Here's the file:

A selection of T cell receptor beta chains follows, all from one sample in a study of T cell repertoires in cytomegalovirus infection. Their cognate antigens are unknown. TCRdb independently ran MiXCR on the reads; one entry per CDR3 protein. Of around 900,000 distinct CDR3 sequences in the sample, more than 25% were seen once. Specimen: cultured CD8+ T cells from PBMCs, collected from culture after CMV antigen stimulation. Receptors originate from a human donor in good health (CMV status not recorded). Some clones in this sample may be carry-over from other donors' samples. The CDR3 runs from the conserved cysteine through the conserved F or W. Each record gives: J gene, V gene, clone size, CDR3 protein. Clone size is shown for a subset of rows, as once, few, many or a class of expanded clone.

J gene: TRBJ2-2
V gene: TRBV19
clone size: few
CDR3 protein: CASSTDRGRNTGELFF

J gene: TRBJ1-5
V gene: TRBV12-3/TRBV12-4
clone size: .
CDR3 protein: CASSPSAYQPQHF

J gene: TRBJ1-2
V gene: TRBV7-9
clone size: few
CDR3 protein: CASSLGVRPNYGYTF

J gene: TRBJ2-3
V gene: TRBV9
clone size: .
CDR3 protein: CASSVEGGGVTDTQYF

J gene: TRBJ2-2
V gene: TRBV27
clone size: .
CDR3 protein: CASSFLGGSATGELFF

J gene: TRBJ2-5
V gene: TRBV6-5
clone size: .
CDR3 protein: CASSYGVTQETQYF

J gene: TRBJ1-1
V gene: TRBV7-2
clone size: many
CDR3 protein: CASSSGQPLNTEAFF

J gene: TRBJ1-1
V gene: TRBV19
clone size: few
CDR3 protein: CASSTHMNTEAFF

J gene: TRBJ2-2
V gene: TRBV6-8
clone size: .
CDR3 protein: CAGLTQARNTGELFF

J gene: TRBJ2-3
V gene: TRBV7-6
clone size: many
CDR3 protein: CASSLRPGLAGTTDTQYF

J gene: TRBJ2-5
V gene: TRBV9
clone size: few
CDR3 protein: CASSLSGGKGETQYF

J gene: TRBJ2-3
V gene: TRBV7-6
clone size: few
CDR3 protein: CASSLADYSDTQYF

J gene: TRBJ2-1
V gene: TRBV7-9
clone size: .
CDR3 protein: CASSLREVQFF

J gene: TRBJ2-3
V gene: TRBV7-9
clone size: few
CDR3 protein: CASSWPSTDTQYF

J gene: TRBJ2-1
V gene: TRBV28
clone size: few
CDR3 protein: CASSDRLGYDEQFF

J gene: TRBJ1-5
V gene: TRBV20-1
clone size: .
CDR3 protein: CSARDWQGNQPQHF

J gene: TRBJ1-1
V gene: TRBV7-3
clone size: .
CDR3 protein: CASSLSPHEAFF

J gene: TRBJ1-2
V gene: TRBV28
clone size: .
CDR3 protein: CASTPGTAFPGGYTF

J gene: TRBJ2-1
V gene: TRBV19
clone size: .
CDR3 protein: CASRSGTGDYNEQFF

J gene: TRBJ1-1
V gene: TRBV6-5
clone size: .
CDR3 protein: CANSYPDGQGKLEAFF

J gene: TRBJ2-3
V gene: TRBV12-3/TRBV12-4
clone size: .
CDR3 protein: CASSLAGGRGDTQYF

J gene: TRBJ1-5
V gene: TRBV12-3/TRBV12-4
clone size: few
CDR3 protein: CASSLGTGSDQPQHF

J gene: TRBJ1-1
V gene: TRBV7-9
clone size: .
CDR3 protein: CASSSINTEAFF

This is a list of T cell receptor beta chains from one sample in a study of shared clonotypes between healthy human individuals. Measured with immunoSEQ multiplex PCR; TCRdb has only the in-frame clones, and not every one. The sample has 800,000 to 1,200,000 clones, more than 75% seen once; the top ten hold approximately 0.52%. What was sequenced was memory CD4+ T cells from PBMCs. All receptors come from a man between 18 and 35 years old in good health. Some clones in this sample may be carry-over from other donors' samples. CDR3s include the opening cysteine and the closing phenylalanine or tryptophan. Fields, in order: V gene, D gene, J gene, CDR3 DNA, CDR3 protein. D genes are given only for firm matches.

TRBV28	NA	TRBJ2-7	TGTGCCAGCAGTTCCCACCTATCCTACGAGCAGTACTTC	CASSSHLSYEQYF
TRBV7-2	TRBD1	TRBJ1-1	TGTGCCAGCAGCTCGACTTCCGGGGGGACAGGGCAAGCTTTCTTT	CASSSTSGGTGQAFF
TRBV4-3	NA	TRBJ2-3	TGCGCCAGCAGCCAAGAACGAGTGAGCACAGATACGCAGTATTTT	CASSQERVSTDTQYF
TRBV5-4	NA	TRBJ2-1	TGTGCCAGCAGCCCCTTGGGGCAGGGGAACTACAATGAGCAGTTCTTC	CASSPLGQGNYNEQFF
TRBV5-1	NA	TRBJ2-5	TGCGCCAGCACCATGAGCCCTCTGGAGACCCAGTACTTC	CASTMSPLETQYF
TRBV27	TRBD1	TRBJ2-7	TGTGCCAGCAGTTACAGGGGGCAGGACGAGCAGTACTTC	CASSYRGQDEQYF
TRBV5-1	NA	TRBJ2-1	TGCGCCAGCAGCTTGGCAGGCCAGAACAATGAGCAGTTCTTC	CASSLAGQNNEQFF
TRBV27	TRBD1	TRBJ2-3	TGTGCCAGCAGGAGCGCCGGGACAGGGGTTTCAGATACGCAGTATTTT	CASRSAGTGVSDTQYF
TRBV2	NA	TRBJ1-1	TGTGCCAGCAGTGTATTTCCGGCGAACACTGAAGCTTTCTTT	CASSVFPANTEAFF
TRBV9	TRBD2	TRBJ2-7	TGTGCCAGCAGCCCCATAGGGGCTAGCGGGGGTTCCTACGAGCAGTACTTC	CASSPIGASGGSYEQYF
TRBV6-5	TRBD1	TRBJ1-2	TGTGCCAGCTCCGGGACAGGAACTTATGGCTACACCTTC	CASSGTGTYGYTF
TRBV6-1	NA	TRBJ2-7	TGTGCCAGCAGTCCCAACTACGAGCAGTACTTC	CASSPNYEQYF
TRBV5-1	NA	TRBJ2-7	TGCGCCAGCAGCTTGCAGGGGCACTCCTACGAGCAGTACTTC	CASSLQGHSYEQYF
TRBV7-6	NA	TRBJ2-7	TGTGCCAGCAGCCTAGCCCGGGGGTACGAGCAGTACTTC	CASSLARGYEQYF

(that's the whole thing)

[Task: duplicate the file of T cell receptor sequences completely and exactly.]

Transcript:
A selection of T cell receptor beta chains follows, all from one sample in a study of T cell repertoires in cytomegalovirus infection. Their cognate antigens are unknown. TCRdb independently ran MiXCR on the reads; one entry per CDR3 protein. Of around 900,000 distinct CDR3 sequences in the sample, more than 25% were seen once. Specimen: cultured CD8+ T cells from PBMCs, collected from culture after CMV antigen stimulation. Receptors originate from a human donor in good health (CMV status not recorded). Some clones in this sample may be carry-over from other donors' samples. The CDR3 runs from the conserved cysteine through the conserved F or W. Each record gives: J gene, V gene, clone size, CDR3 protein. Clone size is shown for a subset of rows, as once, few, many or a class of expanded clone.

J gene: TRBJ2-2
V gene: TRBV19
clone size: few
CDR3 protein: CASSTDRGRNTGELFF

J gene: TRBJ1-5
V gene: TRBV12-3/TRBV12-4
clone size: .
CDR3 protein: CASSPSAYQPQHF

J gene: TRBJ1-2
V gene: TRBV7-9
clone size: few
CDR3 protein: CASSLGVRPNYGYTF

J gene: TRBJ2-3
V gene: TRBV9
clone size: .
CDR3 protein: CASSVEGGGVTDTQYF

J gene: TRBJ2-2
V gene: TRBV27
clone size: .
CDR3 protein: CASSFLGGSATGELFF

J gene: TRBJ2-5
V gene: TRBV6-5
clone size: .
CDR3 protein: CASSYGVTQETQYF

J gene: TRBJ1-1
V gene: TRBV7-2
clone size: many
CDR3 protein: CASSSGQPLNTEAFF

J gene: TRBJ1-1
V gene: TRBV19
clone size: few
CDR3 protein: CASSTHMNTEAFF

J gene: TRBJ2-2
V gene: TRBV6-8
clone size: .
CDR3 protein: CAGLTQARNTGELFF

J gene: TRBJ2-3
V gene: TRBV7-6
clone size: many
CDR3 protein: CASSLRPGLAGTTDTQYF

J gene: TRBJ2-5
V gene: TRBV9
clone size: few
CDR3 protein: CASSLSGGKGETQYF

J gene: TRBJ2-3
V gene: TRBV7-6
clone size: few
CDR3 protein: CASSLADYSDTQYF

J gene: TRBJ2-1
V gene: TRBV7-9
clone size: .
CDR3 protein: CASSLREVQFF

J gene: TRBJ2-3
V gene: TRBV7-9
clone size: few
CDR3 protein: CASSWPSTDTQYF

J gene: TRBJ2-1
V gene: TRBV28
clone size: few
CDR3 protein: CASSDRLGYDEQFF

J gene: TRBJ1-5
V gene: TRBV20-1
clone size: .
CDR3 protein: CSARDWQGNQPQHF

J gene: TRBJ1-1
V gene: TRBV7-3
clone size: .
CDR3 protein: CASSLSPHEAFF

J gene: TRBJ1-2
V gene: TRBV28
clone size: .
CDR3 protein: CASTPGTAFPGGYTF

J gene: TRBJ2-1
V gene: TRBV19
clone size: .
CDR3 protein: CASRSGTGDYNEQFF

J gene: TRBJ1-1
V gene: TRBV6-5
clone size: .
CDR3 protein: CANSYPDGQGKLEAFF

J gene: TRBJ2-3
V gene: TRBV12-3/TRBV12-4
clone size: .
CDR3 protein: CASSLAGGRGDTQYF

J gene: TRBJ1-5
V gene: TRBV12-3/TRBV12-4
clone size: few
CDR3 protein: CASSLGTGSDQPQHF

J gene: TRBJ1-1
V gene: TRBV7-9
clone size: .
CDR3 protein: CASSSINTEAFF

This is a list of T cell receptor beta chains from one sample in a study of shared clonotypes between healthy human individuals. Measured with immunoSEQ multiplex PCR; TCRdb has only the in-frame clones, and not every one. The sample has 800,000 to 1,200,000 clones, more than 75% seen once; the top ten hold approximately 0.52%. What was sequenced was memory CD4+ T cells from PBMCs. All receptors come from a man between 18 and 35 years old in good health. Some clones in this sample may be carry-over from other donors' samples. CDR3s include the opening cysteine and the closing phenylalanine or tryptophan. Fields, in order: V gene, D gene, J gene, CDR3 DNA, CDR3 protein. D genes are given only for firm matches.

TRBV28	NA	TRBJ2-7	TGTGCCAGCAGTTCCCACCTATCCTACGAGCAGTACTTC	CASSSHLSYEQYF
TRBV7-2	TRBD1	TRBJ1-1	TGTGCCAGCAGCTCGACTTCCGGGGGGACAGGGCAAGCTTTCTTT	CASSSTSGGTGQAFF
TRBV4-3	NA	TRBJ2-3	TGCGCCAGCAGCCAAGAACGAGTGAGCACAGATACGCAGTATTTT	CASSQERVSTDTQYF
TRBV5-4	NA	TRBJ2-1	TGTGCCAGCAGCCCCTTGGGGCAGGGGAACTACAATGAGCAGTTCTTC	CASSPLGQGNYNEQFF
TRBV5-1	NA	TRBJ2-5	TGCGCCAGCACCATGAGCCCTCTGGAGACCCAGTACTTC	CASTMSPLETQYF
TRBV27	TRBD1	TRBJ2-7	TGTGCCAGCAGTTACAGGGGGCAGGACGAGCAGTACTTC	CASSYRGQDEQYF
TRBV5-1	NA	TRBJ2-1	TGCGCCAGCAGCTTGGCAGGCCAGAACAATGAGCAGTTCTTC	CASSLAGQNNEQFF
TRBV27	TRBD1	TRBJ2-3	TGTGCCAGCAGGAGCGCCGGGACAGGGGTTTCAGATACGCAGTATTTT	CASRSAGTGVSDTQYF
TRBV2	NA	TRBJ1-1	TGTGCCAGCAGTGTATTTCCGGCGAACACTGAAGCTTTCTTT	CASSVFPANTEAFF
TRBV9	TRBD2	TRBJ2-7	TGTGCCAGCAGCCCCATAGGGGCTAGCGGGGGTTCCTACGAGCAGTACTTC	CASSPIGASGGSYEQYF
TRBV6-5	TRBD1	TRBJ1-2	TGTGCCAGCTCCGGGACAGGAACTTATGGCTACACCTTC	CASSGTGTYGYTF
TRBV6-1	NA	TRBJ2-7	TGTGCCAGCAGTCCCAACTACGAGCAGTACTTC	CASSPNYEQYF
TRBV5-1	NA	TRBJ2-7	TGCGCCAGCAGCTTGCAGGGGCACTCCTACGAGCAGTACTTC	CASSLQGHSYEQYF
TRBV7-6	NA	TRBJ2-7	TGTGCCAGCAGCCTAGCCCGGGGGTACGAGCAGTACTTC	CASSLARGYEQYF